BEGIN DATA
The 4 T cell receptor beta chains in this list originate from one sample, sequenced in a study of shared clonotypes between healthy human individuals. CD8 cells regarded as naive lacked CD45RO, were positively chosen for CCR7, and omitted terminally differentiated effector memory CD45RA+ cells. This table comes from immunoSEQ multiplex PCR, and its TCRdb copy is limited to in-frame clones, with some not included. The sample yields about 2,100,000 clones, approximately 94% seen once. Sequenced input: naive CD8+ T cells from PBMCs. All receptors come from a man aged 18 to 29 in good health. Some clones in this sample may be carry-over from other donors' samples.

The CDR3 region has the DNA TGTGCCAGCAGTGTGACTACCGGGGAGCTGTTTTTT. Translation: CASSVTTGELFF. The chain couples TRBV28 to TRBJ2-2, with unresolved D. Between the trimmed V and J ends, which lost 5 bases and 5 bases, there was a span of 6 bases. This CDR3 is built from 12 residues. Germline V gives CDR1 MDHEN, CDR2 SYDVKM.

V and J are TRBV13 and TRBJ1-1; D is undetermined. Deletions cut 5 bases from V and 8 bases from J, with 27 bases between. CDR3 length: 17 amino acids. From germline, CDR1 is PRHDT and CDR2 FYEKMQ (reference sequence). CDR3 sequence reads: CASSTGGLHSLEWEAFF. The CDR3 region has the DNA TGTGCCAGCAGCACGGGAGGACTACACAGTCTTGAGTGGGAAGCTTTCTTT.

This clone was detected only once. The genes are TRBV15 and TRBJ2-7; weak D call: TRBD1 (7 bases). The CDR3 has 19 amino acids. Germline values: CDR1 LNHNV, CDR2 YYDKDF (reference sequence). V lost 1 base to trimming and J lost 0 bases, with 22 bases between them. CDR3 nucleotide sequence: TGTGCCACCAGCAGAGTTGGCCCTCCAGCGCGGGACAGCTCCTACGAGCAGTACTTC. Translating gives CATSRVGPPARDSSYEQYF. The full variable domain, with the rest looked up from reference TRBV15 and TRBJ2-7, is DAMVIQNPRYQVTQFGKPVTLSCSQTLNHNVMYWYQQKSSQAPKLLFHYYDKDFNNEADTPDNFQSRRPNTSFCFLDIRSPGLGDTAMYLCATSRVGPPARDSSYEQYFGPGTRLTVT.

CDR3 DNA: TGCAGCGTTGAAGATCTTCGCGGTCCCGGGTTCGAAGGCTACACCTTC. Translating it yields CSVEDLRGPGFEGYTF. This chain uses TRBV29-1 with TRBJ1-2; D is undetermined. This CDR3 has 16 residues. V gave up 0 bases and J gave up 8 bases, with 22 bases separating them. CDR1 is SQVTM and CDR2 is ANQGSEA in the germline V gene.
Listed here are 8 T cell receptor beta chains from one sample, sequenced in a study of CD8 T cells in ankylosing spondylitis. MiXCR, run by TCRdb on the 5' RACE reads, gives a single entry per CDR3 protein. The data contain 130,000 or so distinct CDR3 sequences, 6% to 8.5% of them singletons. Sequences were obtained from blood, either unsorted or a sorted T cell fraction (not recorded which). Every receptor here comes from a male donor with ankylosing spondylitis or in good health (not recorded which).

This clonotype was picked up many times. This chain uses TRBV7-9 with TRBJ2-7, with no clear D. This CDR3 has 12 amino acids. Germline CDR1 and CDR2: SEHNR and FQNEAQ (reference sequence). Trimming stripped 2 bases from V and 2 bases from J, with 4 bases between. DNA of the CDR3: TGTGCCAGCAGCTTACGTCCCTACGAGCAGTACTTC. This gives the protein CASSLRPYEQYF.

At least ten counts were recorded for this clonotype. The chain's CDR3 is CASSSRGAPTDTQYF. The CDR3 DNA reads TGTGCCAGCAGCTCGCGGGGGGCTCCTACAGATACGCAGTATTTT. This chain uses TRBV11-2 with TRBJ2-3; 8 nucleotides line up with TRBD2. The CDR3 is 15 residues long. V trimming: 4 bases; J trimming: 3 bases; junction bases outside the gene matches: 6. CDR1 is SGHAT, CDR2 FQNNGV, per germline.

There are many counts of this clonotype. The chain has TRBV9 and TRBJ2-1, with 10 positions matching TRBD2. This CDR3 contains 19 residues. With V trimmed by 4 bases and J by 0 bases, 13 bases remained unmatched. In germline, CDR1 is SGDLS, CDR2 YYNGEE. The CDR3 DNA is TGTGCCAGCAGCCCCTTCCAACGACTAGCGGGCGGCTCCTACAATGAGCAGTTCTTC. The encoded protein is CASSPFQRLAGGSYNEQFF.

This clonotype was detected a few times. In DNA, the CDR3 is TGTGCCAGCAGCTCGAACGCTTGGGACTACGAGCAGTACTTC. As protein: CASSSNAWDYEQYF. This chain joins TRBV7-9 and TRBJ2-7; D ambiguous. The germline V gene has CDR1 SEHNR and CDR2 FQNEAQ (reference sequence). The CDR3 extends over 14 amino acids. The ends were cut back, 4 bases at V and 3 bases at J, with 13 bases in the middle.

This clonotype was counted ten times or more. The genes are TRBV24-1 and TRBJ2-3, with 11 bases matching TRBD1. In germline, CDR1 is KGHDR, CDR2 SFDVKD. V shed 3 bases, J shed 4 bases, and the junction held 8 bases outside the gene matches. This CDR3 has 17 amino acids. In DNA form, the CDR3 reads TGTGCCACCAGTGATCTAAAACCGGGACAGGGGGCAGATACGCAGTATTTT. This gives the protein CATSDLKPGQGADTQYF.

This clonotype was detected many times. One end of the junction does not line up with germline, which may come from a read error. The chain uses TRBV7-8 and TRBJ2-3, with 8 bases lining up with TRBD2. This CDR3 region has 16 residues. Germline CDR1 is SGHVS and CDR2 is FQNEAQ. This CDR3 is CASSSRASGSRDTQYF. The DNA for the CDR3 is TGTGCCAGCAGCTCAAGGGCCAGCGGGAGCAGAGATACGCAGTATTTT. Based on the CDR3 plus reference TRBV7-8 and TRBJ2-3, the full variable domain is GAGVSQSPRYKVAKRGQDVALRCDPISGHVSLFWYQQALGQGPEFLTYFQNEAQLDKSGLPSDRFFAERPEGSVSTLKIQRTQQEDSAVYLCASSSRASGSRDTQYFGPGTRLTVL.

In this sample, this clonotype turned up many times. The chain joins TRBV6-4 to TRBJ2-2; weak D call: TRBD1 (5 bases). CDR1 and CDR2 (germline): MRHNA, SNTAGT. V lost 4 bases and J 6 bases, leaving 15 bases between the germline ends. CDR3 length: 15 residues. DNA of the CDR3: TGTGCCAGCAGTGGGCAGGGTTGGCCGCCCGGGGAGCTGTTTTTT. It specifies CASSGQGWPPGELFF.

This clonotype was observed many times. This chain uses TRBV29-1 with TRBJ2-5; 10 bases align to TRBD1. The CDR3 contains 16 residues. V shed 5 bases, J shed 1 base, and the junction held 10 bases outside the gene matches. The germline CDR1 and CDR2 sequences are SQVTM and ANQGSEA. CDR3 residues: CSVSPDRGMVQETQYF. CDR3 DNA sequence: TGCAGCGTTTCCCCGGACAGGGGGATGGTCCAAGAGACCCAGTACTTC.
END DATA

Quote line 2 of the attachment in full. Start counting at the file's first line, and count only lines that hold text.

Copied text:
The CDR3 region has the DNA TGTGCCAGCAGTGTGACTACCGGGGAGCTGTTTTTT. Translation: CASSVTTGELFF. The chain couples TRBV28 to TRBJ2-2, with unresolved D. Between the trimmed V and J ends, which lost 5 bases and 5 bases, there was a span of 6 bases. This CDR3 is built from 12 residues. Germline V gives CDR1 MDHEN, CDR2 SYDVKM.